The exchange traded fund industry has experienced accelerating growth in recent years, with the quickly developing smart beta segment attracting significant attention.
On the recent webcast (available on demand for CE Credit), 2018 Market View Through a Smart Beta Lens, Senior Investment Strategist Brian Levitt, pointed out that smart beta or factor investing in aggregate has experienced significant growth. These strategies follow themes like alternative or fundamentally weighted indexing that take the traditional principles of indexing and combine them with the diversification of weighting them differently than market cap.
For example, an investor may find smart beta indices that weight things by earnings or revenue, such as those found in OppenheimerFund’s suite of revenue-weighted ETFs, including Oppenheimer Large Cap Revenue ETF (NYSEArca: RWL), among others.
“Maybe, as an investor, I want to take more control over the outcome I have, or maybe align my expectations to something that’s more valuable to me. Maybe in the case of a fundamentally weighted strategy, I want to align toward company revenues, because that’s something that I can actually believe in and have a better appreciation that I’m actually going to get an outcome that over the long run may be improved. On the other hand, maybe an investor who really wants to build portfolios, and take further control of it, a do-it-yourselfer, I can use single factor strategies to meet that outcome,” OppenheimerFunds’ Head of ETF Investment Strategy, David Mazza, said.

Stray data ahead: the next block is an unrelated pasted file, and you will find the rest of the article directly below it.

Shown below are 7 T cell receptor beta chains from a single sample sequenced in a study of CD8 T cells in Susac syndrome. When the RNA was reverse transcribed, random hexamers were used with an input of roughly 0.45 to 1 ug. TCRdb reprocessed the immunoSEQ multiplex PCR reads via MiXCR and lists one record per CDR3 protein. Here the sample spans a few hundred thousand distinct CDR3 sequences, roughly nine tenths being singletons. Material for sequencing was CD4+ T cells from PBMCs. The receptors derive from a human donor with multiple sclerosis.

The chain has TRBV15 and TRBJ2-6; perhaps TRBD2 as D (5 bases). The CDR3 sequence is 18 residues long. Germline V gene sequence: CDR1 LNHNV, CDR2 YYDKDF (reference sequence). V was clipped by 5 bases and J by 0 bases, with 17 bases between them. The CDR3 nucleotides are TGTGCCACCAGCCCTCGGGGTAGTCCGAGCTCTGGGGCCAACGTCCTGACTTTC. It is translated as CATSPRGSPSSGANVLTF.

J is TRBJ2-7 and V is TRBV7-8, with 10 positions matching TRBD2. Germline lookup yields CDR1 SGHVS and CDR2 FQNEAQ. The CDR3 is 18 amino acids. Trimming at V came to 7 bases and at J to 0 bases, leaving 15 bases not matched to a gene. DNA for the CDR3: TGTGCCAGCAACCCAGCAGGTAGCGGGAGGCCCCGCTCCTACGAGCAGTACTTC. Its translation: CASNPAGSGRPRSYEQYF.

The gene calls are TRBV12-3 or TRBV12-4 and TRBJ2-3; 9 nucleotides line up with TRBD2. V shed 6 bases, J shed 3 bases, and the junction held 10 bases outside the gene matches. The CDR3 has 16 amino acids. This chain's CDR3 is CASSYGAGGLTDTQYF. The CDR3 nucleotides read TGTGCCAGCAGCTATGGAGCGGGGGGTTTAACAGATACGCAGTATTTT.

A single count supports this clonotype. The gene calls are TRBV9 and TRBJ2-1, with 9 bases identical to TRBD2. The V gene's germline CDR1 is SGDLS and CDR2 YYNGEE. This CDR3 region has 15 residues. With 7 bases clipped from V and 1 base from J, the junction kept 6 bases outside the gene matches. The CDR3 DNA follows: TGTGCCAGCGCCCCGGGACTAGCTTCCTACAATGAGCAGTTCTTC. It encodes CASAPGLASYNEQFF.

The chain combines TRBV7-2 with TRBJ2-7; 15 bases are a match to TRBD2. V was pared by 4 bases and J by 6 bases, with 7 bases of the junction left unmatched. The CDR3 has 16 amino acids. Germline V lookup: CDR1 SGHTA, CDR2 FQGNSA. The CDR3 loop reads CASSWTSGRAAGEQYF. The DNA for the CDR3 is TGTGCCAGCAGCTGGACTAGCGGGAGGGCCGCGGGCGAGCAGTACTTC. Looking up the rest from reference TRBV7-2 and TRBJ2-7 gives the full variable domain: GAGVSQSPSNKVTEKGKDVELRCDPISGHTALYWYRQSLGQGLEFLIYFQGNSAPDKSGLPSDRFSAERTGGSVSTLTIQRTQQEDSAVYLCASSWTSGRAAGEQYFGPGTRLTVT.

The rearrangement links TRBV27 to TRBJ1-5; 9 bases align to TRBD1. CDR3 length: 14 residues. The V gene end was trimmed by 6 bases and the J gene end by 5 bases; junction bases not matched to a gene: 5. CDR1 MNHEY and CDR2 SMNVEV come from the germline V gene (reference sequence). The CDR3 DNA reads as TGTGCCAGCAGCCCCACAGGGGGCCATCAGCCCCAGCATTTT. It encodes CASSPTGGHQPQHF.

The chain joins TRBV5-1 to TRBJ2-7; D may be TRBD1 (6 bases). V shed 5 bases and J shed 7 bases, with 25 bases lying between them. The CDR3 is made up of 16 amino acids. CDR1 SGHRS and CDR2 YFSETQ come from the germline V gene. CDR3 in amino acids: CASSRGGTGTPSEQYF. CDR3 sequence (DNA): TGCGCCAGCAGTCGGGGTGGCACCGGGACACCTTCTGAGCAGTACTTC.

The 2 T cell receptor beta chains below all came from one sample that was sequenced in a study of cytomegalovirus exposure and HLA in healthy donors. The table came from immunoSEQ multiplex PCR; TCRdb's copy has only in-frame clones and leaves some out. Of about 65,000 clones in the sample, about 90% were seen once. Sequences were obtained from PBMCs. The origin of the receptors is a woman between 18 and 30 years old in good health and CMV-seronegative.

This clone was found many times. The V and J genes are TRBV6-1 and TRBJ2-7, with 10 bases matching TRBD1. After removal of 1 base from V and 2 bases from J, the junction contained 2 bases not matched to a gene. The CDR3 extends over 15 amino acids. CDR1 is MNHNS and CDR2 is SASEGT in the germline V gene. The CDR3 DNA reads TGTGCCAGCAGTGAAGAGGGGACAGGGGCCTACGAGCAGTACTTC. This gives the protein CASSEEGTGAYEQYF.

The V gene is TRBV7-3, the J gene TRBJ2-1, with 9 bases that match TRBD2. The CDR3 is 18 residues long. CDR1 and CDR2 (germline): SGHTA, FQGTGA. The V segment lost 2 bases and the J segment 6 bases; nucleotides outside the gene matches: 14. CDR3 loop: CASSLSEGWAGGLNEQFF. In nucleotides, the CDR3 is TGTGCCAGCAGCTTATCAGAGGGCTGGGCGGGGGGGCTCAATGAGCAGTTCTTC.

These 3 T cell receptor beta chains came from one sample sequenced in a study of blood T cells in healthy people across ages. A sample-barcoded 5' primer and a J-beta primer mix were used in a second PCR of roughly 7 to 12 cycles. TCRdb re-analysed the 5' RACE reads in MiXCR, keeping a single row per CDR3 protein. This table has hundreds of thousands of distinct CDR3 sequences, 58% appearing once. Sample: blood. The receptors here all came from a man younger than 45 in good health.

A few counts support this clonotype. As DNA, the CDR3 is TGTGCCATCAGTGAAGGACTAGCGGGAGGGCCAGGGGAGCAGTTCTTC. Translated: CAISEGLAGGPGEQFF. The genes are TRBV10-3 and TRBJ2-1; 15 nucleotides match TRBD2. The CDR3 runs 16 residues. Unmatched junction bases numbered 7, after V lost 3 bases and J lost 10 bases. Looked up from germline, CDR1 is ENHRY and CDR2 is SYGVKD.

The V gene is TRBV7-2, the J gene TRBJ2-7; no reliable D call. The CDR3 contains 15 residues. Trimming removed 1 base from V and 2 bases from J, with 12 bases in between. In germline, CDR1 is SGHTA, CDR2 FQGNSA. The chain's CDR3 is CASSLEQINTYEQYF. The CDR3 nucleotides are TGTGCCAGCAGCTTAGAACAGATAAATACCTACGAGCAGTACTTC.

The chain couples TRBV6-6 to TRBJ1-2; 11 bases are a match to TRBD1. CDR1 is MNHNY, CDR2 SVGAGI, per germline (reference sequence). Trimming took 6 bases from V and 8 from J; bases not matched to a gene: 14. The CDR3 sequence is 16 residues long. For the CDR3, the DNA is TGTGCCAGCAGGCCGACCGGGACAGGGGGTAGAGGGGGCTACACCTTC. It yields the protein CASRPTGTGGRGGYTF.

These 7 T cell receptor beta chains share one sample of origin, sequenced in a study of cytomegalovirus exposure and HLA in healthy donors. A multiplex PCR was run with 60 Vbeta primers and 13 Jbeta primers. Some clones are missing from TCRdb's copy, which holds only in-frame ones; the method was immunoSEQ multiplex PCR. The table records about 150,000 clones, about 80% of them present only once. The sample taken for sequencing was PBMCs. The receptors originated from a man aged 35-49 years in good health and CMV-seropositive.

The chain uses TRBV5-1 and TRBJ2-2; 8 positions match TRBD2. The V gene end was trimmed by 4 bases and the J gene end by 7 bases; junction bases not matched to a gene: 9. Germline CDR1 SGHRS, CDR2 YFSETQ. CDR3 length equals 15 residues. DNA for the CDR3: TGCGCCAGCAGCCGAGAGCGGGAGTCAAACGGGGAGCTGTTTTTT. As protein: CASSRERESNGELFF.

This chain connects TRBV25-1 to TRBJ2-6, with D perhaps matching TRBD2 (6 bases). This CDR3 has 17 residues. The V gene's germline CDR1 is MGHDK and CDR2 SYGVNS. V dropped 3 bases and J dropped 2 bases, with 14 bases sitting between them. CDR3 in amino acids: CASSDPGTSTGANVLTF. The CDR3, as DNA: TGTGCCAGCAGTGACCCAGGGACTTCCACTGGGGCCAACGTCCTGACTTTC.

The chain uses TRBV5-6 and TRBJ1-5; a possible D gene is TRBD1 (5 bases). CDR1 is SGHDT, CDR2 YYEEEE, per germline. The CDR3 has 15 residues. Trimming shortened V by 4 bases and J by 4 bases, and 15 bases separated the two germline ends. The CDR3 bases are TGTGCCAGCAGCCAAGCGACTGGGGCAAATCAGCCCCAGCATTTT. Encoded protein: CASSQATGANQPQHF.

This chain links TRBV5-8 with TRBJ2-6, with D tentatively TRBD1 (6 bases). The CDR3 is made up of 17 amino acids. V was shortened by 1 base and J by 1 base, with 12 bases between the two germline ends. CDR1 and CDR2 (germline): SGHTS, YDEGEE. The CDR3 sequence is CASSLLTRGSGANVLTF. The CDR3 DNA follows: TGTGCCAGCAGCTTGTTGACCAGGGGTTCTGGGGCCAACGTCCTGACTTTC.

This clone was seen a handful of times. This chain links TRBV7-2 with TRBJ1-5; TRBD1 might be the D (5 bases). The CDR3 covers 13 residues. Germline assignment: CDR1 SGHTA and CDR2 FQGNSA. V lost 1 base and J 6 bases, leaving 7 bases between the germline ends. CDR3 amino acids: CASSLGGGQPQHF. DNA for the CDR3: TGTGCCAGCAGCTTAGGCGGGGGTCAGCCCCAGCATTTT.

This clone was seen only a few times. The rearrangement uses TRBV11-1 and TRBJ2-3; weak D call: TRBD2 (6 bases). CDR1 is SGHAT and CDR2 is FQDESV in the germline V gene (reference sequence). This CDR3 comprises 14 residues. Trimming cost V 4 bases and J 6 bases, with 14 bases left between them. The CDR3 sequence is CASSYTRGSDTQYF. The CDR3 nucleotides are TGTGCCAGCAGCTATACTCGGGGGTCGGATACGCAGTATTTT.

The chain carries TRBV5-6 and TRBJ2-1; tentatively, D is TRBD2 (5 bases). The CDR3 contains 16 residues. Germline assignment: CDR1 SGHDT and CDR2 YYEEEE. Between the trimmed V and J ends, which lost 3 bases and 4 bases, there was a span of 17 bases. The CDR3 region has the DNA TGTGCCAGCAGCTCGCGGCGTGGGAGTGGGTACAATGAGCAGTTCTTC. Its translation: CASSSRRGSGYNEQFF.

Additionally, there are specific factor-based, smart beta strategies that come in various flavors. Single factor products offer precise exposure to well-established and time-tested investment styles including value, momentum, quality, size, yield and low volatility.
Something like the Oppenheimer Russell 1000 Value Factor ETF (OVLU) plays on the theme of stocks that appear cheap tend to perform better than stocks that appear expensive.
The Oppenheimer Russell 1000 Size Factor ETF (OSIZ) focuses on the size factor, which refers to smaller companies outperforming larger company stocks and is screened by full market capitalization.
The Oppenheimer Russell 1000 Momentum Factor ETF (OMOM) follows the idea that stocks which rise or fall in price tend to continue rising or falling in price.
The Oppenheimer Russell 1000 Quality Factor ETF (OQAL) bets on higher quality companies in the hopes that they perform better than lower-quality companies.